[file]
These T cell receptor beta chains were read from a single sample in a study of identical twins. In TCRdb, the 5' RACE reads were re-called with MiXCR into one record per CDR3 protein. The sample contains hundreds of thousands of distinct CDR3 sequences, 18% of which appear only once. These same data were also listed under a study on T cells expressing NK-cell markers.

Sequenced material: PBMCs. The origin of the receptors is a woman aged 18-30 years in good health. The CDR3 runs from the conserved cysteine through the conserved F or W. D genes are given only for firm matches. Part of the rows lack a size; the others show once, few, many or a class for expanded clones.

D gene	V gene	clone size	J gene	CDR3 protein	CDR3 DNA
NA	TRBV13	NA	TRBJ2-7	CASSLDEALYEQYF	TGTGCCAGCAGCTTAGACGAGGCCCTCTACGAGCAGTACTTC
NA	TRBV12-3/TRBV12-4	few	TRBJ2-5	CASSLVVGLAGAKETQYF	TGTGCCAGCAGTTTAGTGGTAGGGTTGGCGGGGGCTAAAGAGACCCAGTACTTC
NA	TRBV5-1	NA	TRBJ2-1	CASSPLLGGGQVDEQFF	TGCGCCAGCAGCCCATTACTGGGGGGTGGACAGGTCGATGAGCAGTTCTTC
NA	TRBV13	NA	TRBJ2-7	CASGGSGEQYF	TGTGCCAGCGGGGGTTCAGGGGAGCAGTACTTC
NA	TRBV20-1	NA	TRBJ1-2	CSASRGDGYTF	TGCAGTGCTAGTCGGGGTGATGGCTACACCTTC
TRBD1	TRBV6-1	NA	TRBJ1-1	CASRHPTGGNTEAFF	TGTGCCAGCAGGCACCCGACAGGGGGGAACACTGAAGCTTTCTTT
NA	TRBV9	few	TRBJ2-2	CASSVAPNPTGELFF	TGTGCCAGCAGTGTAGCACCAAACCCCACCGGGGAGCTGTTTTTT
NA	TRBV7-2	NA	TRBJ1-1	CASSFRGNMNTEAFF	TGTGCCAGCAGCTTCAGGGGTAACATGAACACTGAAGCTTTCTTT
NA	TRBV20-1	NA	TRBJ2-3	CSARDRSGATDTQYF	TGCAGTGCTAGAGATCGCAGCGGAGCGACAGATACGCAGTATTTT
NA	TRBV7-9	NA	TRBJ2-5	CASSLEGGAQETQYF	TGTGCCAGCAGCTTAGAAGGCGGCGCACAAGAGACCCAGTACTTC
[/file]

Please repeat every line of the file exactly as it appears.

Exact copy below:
These T cell receptor beta chains were read from a single sample in a study of identical twins. In TCRdb, the 5' RACE reads were re-called with MiXCR into one record per CDR3 protein. The sample contains hundreds of thousands of distinct CDR3 sequences, 18% of which appear only once. These same data were also listed under a study on T cells expressing NK-cell markers.

Sequenced material: PBMCs. The origin of the receptors is a woman aged 18-30 years in good health. The CDR3 runs from the conserved cysteine through the conserved F or W. D genes are given only for firm matches. Part of the rows lack a size; the others show once, few, many or a class for expanded clones.

D gene	V gene	clone size	J gene	CDR3 protein	CDR3 DNA
NA	TRBV13	NA	TRBJ2-7	CASSLDEALYEQYF	TGTGCCAGCAGCTTAGACGAGGCCCTCTACGAGCAGTACTTC
NA	TRBV12-3/TRBV12-4	few	TRBJ2-5	CASSLVVGLAGAKETQYF	TGTGCCAGCAGTTTAGTGGTAGGGTTGGCGGGGGCTAAAGAGACCCAGTACTTC
NA	TRBV5-1	NA	TRBJ2-1	CASSPLLGGGQVDEQFF	TGCGCCAGCAGCCCATTACTGGGGGGTGGACAGGTCGATGAGCAGTTCTTC
NA	TRBV13	NA	TRBJ2-7	CASGGSGEQYF	TGTGCCAGCGGGGGTTCAGGGGAGCAGTACTTC
NA	TRBV20-1	NA	TRBJ1-2	CSASRGDGYTF	TGCAGTGCTAGTCGGGGTGATGGCTACACCTTC
TRBD1	TRBV6-1	NA	TRBJ1-1	CASRHPTGGNTEAFF	TGTGCCAGCAGGCACCCGACAGGGGGGAACACTGAAGCTTTCTTT
NA	TRBV9	few	TRBJ2-2	CASSVAPNPTGELFF	TGTGCCAGCAGTGTAGCACCAAACCCCACCGGGGAGCTGTTTTTT
NA	TRBV7-2	NA	TRBJ1-1	CASSFRGNMNTEAFF	TGTGCCAGCAGCTTCAGGGGTAACATGAACACTGAAGCTTTCTTT
NA	TRBV20-1	NA	TRBJ2-3	CSARDRSGATDTQYF	TGCAGTGCTAGAGATCGCAGCGGAGCGACAGATACGCAGTATTTT
NA	TRBV7-9	NA	TRBJ2-5	CASSLEGGAQETQYF	TGTGCCAGCAGCTTAGAAGGCGGCGCACAAGAGACCCAGTACTTC